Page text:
In the spirit of full disclosure, we need to say that we were initially wary of the idea that we should ask our electors to take this unprecedented action. But after extensive research and self-education, we’ve changed our position. Here’s why:

What You Need to Know About the December 19th Electoral Vote
  1. These measures are not inflammatory or anti-American. In fact, what we are doing is asking electors to exercise the power that our country’s founding fathers gave them for exactly this scenario. As former US Secretary of Labor Robert Reich said, “In my view, electors have a constitutional duty not to vote for Donald Trump. The framers of the Constitution established the Electoral College to guard against two possibilities: either that a demagogue might be elected, or that a foreign power might influence the outcome of a presidential election. Trump epitomizes both of these concerns.”
  2. Donald Trump is neither prepared nor fit to lead our country. This is something we’ve known for quite some time, but that we feel the need to reiterate. This situation is unprecedented. To date, we’ve elected experienced statesmen into the highest office in our country, and whether or not we’ve liked those choices, we’ve respected them and moved forward. This is not the case today. Donald Trump’s lack of experience and restraint becomes increasingly apparent with each passing day, and the odds of him causing irreversible damage to this country are far too great to ignore. Some major examples are the backward and dangerous cabinet appointments he’s made so far, which include a climate change skeptic as the head of the EPA, the way he has handled international diplomacy, and his refusal to take part in daily intelligence briefings while in office, in which every president before him has participated and found necessary.
  3. Donald Trump lost the popular vote -- by more than any President in U.S. history. And that doesn’t happen often; in fact, it has only happened four times in the history of our democracy. The most recent was in 2000, when Al Gore won the popular vote in his presidential race against George W. Bush, but lost the Electoral College, and Bush became President. Before that, the last time it happened was in 1888.
  4. This is not a pro-Hillary or progressive movement. Most of those who are working to inform and empower electors to vote against Trump are not advocating that we use this as a last-ditch effort to elect Hillary. The purpose is to ensure that a more qualified and rational candidate is elected into office, which could very likely mean the election of a Republican who is both experienced and capable.
  5. This is not a violent or aggressive protest. We stand behind the movement to empower electors to vote their consciences or abstain, and will encourage them to do so through peaceful measures.

What You Can Do Right Now

If you’re ready to participate in this movement and potentially change the course of history next week, here’s what you can do to get involved:

Spread the word:

  • Share this video in which Republicans and Democrats alike voice their concerns about a Trump presidency and their support for electors who choose to vote against him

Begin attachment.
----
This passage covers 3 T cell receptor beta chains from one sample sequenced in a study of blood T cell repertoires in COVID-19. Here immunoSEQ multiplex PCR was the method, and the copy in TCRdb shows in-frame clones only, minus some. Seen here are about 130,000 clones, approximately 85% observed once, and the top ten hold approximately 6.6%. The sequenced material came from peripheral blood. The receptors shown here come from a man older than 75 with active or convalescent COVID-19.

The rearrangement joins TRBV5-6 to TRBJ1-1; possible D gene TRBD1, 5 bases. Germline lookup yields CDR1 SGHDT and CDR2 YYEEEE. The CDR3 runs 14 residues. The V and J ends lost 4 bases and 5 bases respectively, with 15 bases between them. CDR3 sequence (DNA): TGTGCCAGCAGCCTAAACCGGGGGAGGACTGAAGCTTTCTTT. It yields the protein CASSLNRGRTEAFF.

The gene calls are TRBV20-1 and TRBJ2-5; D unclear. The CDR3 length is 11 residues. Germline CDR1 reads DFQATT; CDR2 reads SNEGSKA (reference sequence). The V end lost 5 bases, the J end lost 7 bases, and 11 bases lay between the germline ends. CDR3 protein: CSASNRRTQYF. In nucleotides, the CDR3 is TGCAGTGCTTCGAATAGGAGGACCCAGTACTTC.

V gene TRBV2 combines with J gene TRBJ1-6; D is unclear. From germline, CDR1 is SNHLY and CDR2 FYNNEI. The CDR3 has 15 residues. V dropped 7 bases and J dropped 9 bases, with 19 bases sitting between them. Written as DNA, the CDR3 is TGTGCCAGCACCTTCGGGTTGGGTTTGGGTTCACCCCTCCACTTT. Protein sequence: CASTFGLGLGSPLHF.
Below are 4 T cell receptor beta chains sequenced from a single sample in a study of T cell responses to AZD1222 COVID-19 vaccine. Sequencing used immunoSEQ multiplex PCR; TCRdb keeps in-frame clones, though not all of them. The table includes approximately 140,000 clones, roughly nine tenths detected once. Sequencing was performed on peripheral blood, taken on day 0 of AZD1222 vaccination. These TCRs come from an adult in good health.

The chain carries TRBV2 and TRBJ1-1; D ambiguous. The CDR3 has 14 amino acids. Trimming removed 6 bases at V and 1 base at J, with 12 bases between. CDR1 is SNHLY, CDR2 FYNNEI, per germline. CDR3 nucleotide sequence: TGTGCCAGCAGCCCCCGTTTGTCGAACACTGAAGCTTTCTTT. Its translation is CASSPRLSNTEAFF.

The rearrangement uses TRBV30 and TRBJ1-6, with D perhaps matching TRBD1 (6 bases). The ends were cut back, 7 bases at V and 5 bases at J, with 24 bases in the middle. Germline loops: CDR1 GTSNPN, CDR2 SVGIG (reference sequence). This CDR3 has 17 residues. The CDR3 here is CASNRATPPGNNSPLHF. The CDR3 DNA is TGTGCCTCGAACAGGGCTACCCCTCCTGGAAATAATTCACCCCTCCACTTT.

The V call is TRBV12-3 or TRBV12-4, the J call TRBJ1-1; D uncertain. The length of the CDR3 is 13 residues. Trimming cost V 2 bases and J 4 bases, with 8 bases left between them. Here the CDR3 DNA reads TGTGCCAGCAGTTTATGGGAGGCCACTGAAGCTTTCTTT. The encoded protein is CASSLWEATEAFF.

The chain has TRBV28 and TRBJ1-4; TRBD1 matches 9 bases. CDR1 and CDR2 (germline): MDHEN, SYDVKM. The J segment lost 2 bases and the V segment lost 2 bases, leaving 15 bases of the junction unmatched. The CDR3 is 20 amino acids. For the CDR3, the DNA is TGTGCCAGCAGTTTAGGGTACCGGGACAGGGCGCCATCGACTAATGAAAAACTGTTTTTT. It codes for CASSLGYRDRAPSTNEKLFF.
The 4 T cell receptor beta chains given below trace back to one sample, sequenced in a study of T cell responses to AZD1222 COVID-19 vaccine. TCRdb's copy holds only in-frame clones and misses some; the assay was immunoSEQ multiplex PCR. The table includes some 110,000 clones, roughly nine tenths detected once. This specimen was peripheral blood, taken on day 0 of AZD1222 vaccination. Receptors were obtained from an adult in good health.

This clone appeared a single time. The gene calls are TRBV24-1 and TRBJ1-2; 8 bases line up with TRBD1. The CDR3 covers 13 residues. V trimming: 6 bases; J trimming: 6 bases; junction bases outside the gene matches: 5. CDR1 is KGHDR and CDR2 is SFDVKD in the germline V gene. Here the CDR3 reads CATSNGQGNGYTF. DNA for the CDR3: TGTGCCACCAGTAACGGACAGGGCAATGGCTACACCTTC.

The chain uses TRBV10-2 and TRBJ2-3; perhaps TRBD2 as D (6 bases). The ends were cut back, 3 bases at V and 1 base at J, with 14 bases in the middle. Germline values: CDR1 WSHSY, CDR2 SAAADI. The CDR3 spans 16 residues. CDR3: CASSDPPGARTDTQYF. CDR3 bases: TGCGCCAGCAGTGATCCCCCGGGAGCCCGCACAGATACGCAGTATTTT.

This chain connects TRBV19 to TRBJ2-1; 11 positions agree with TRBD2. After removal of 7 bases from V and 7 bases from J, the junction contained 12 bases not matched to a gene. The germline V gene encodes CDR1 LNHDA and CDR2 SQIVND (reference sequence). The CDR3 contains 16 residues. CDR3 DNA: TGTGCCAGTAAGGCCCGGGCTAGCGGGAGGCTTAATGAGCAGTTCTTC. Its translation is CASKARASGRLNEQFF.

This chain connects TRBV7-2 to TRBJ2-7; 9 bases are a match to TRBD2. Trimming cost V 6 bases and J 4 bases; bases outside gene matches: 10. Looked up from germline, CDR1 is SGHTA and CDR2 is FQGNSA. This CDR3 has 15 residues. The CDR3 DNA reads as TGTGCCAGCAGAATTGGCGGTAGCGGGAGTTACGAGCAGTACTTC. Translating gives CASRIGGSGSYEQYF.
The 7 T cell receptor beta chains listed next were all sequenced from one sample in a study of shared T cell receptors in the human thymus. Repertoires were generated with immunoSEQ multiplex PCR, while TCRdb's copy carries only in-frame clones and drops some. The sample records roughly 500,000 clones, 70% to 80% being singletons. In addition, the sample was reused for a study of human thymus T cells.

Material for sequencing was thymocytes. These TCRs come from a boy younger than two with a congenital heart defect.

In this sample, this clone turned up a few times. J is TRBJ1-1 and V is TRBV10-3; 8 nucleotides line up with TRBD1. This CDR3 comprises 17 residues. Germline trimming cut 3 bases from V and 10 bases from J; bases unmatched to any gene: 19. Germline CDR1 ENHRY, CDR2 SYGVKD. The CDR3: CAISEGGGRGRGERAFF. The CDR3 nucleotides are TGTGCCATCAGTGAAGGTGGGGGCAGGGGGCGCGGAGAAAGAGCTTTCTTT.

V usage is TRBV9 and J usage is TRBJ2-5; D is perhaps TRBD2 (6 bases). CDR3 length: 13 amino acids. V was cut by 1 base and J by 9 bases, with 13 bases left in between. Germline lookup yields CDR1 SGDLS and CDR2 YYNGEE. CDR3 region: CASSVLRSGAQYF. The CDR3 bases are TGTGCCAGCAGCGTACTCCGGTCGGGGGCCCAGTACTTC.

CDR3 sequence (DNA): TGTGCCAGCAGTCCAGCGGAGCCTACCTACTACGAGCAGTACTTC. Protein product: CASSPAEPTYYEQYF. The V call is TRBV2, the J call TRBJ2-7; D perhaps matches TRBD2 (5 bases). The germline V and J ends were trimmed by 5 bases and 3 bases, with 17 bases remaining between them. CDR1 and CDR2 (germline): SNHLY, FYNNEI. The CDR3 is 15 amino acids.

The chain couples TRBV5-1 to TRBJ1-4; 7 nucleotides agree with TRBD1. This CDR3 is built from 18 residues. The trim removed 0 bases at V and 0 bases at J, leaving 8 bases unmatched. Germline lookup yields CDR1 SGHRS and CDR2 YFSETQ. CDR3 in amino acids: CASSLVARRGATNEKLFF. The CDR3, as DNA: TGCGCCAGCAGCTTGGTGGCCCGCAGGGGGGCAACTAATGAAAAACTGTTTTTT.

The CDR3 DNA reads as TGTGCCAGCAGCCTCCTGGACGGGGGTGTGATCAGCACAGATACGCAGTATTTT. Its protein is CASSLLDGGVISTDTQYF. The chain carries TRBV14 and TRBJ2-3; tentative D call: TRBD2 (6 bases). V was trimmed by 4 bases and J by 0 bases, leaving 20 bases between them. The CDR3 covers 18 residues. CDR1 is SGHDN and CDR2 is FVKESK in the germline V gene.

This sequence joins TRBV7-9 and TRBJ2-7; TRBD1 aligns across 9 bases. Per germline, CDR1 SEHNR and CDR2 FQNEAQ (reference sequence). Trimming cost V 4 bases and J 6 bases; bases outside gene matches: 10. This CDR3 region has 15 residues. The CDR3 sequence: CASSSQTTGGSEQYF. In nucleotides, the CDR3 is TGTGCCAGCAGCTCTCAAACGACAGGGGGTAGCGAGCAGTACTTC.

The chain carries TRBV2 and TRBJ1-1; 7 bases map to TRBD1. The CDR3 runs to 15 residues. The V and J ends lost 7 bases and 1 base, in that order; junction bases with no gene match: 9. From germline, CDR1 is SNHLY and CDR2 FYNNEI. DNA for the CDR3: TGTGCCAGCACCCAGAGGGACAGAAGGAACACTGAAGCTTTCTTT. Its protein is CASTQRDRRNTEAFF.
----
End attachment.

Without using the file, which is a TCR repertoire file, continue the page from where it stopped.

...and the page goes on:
• Educate your community by sharing this blog post
  • Follow and share the messages of organizations like Unite for America and Hamilton Electors
  • Talk about this on social media using #UniteForAmerica #SupportTheElectors

Support the electors in an upcoming rally

Note: If you attend any of these vigils or support rallies, the organizers are suggesting that you wear purple as a sign of unity between both red and blue parties.

Sign up to volunteer

  • If you have time or a skillset that could help these movements as they work to empower electors, you can sign up to volunteer.

However you choose to get involved in the movement, the most important thing is that we all stay respectful, encouraging, and supportive of the electors. We’re not trying to harass or guilt anyone into making a different decision -- we’re trying to empower them to make the best decision for our country.

Do you have ideas on what we can do to support the electors on December 19th? Let’s share our ideas and take action together! Here’s how you can get in touch:


In response to this piece, we've received many supportive comments and stories of solidarity. One of them was particularly poignant, and we wanted to share it with you:

From Jeff Parness of New York:

Stand with Electors - WhyWhisper Collective

My 15-year-old son is the "strict constitutionalist" in our family and even though the candidate of the majority of our household did not prevail, and even though we live in NYC, Josh really argued for the importance of the Electoral College to ensure two things: 1) that the votes of people in less populated states were not marginalized and 2) that the EC performed their constitutional duty to ensure we elect someone qualified, who is not a demagogue, and who is free from foreign influence. As a 15-year-old, he is more articulate than I in explaining these fundamental principles that make this country who we are and meant to be. 

Thank you to Jeff for sharing, and to your son for standing up for this important movement.